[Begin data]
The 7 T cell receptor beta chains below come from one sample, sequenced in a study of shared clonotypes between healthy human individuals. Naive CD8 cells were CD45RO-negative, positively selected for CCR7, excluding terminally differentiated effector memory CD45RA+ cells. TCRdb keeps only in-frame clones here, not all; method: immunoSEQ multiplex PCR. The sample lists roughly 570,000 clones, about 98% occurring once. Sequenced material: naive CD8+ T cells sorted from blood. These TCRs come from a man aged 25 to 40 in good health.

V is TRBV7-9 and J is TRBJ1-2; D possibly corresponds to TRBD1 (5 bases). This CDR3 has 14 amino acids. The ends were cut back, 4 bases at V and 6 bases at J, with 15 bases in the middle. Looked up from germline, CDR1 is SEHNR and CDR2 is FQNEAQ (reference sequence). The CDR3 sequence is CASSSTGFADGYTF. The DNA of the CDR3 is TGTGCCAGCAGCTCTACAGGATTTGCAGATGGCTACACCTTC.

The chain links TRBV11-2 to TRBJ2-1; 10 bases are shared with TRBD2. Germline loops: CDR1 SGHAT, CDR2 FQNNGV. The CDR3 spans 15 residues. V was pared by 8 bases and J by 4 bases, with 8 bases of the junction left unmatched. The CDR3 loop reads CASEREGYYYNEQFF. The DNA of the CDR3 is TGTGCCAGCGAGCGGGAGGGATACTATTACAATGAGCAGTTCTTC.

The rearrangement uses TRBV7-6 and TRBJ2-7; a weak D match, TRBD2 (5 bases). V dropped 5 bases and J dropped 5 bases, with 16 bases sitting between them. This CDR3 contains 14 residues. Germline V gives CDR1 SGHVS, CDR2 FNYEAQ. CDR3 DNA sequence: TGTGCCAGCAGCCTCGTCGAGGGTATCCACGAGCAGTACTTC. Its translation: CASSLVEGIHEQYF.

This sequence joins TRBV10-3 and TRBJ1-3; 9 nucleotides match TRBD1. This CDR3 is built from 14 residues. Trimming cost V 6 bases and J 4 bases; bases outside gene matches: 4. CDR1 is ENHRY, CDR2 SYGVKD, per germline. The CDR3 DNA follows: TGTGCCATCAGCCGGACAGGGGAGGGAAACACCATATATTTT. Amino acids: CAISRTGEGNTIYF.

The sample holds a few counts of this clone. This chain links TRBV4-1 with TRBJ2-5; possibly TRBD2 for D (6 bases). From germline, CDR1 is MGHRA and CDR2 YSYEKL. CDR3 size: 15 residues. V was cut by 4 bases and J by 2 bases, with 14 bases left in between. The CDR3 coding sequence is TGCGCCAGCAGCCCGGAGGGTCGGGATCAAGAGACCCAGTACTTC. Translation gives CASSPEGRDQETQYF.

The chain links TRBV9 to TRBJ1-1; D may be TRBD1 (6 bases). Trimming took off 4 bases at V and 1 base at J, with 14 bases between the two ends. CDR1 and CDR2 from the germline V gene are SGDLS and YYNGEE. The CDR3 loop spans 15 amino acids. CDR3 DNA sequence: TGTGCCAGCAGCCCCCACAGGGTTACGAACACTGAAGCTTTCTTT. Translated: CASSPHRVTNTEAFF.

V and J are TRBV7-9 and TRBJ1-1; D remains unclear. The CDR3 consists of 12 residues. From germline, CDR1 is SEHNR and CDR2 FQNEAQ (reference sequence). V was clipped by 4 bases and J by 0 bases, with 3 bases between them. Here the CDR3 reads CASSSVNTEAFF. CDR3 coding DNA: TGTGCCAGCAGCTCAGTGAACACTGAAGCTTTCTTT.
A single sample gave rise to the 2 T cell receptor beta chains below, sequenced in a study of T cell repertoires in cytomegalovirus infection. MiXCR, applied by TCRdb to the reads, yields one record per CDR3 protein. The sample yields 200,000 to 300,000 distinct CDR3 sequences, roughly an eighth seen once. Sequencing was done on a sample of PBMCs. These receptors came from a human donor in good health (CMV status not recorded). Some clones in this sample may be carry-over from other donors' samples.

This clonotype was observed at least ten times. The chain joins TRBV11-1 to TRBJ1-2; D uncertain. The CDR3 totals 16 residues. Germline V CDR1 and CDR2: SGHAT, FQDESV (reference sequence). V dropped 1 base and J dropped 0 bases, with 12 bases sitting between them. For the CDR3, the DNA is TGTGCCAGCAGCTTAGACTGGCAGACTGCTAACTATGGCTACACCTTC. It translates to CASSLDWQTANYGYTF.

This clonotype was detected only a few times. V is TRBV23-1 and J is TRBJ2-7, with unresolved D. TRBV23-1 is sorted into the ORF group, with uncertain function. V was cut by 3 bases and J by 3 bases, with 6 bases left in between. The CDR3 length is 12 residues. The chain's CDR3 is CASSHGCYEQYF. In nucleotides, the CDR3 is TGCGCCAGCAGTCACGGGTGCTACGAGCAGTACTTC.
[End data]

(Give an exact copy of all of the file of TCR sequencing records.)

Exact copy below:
The 7 T cell receptor beta chains below come from one sample, sequenced in a study of shared clonotypes between healthy human individuals. Naive CD8 cells were CD45RO-negative, positively selected for CCR7, excluding terminally differentiated effector memory CD45RA+ cells. TCRdb keeps only in-frame clones here, not all; method: immunoSEQ multiplex PCR. The sample lists roughly 570,000 clones, about 98% occurring once. Sequenced material: naive CD8+ T cells sorted from blood. These TCRs come from a man aged 25 to 40 in good health.

V is TRBV7-9 and J is TRBJ1-2; D possibly corresponds to TRBD1 (5 bases). This CDR3 has 14 amino acids. The ends were cut back, 4 bases at V and 6 bases at J, with 15 bases in the middle. Looked up from germline, CDR1 is SEHNR and CDR2 is FQNEAQ (reference sequence). The CDR3 sequence is CASSSTGFADGYTF. The DNA of the CDR3 is TGTGCCAGCAGCTCTACAGGATTTGCAGATGGCTACACCTTC.

The chain links TRBV11-2 to TRBJ2-1; 10 bases are shared with TRBD2. Germline loops: CDR1 SGHAT, CDR2 FQNNGV. The CDR3 spans 15 residues. V was pared by 8 bases and J by 4 bases, with 8 bases of the junction left unmatched. The CDR3 loop reads CASEREGYYYNEQFF. The DNA of the CDR3 is TGTGCCAGCGAGCGGGAGGGATACTATTACAATGAGCAGTTCTTC.

The rearrangement uses TRBV7-6 and TRBJ2-7; a weak D match, TRBD2 (5 bases). V dropped 5 bases and J dropped 5 bases, with 16 bases sitting between them. This CDR3 contains 14 residues. Germline V gives CDR1 SGHVS, CDR2 FNYEAQ. CDR3 DNA sequence: TGTGCCAGCAGCCTCGTCGAGGGTATCCACGAGCAGTACTTC. Its translation: CASSLVEGIHEQYF.

This sequence joins TRBV10-3 and TRBJ1-3; 9 nucleotides match TRBD1. This CDR3 is built from 14 residues. Trimming cost V 6 bases and J 4 bases; bases outside gene matches: 4. CDR1 is ENHRY, CDR2 SYGVKD, per germline. The CDR3 DNA follows: TGTGCCATCAGCCGGACAGGGGAGGGAAACACCATATATTTT. Amino acids: CAISRTGEGNTIYF.

The sample holds a few counts of this clone. This chain links TRBV4-1 with TRBJ2-5; possibly TRBD2 for D (6 bases). From germline, CDR1 is MGHRA and CDR2 YSYEKL. CDR3 size: 15 residues. V was cut by 4 bases and J by 2 bases, with 14 bases left in between. The CDR3 coding sequence is TGCGCCAGCAGCCCGGAGGGTCGGGATCAAGAGACCCAGTACTTC. Translation gives CASSPEGRDQETQYF.

The chain links TRBV9 to TRBJ1-1; D may be TRBD1 (6 bases). Trimming took off 4 bases at V and 1 base at J, with 14 bases between the two ends. CDR1 and CDR2 from the germline V gene are SGDLS and YYNGEE. The CDR3 loop spans 15 amino acids. CDR3 DNA sequence: TGTGCCAGCAGCCCCCACAGGGTTACGAACACTGAAGCTTTCTTT. Translated: CASSPHRVTNTEAFF.

V and J are TRBV7-9 and TRBJ1-1; D remains unclear. The CDR3 consists of 12 residues. From germline, CDR1 is SEHNR and CDR2 FQNEAQ (reference sequence). V was clipped by 4 bases and J by 0 bases, with 3 bases between them. Here the CDR3 reads CASSSVNTEAFF. CDR3 coding DNA: TGTGCCAGCAGCTCAGTGAACACTGAAGCTTTCTTT.
A single sample gave rise to the 2 T cell receptor beta chains below, sequenced in a study of T cell repertoires in cytomegalovirus infection. MiXCR, applied by TCRdb to the reads, yields one record per CDR3 protein. The sample yields 200,000 to 300,000 distinct CDR3 sequences, roughly an eighth seen once. Sequencing was done on a sample of PBMCs. These receptors came from a human donor in good health (CMV status not recorded). Some clones in this sample may be carry-over from other donors' samples.

This clonotype was observed at least ten times. The chain joins TRBV11-1 to TRBJ1-2; D uncertain. The CDR3 totals 16 residues. Germline V CDR1 and CDR2: SGHAT, FQDESV (reference sequence). V dropped 1 base and J dropped 0 bases, with 12 bases sitting between them. For the CDR3, the DNA is TGTGCCAGCAGCTTAGACTGGCAGACTGCTAACTATGGCTACACCTTC. It translates to CASSLDWQTANYGYTF.

This clonotype was detected only a few times. V is TRBV23-1 and J is TRBJ2-7, with unresolved D. TRBV23-1 is sorted into the ORF group, with uncertain function. V was cut by 3 bases and J by 3 bases, with 6 bases left in between. The CDR3 length is 12 residues. The chain's CDR3 is CASSHGCYEQYF. In nucleotides, the CDR3 is TGCGCCAGCAGTCACGGGTGCTACGAGCAGTACTTC.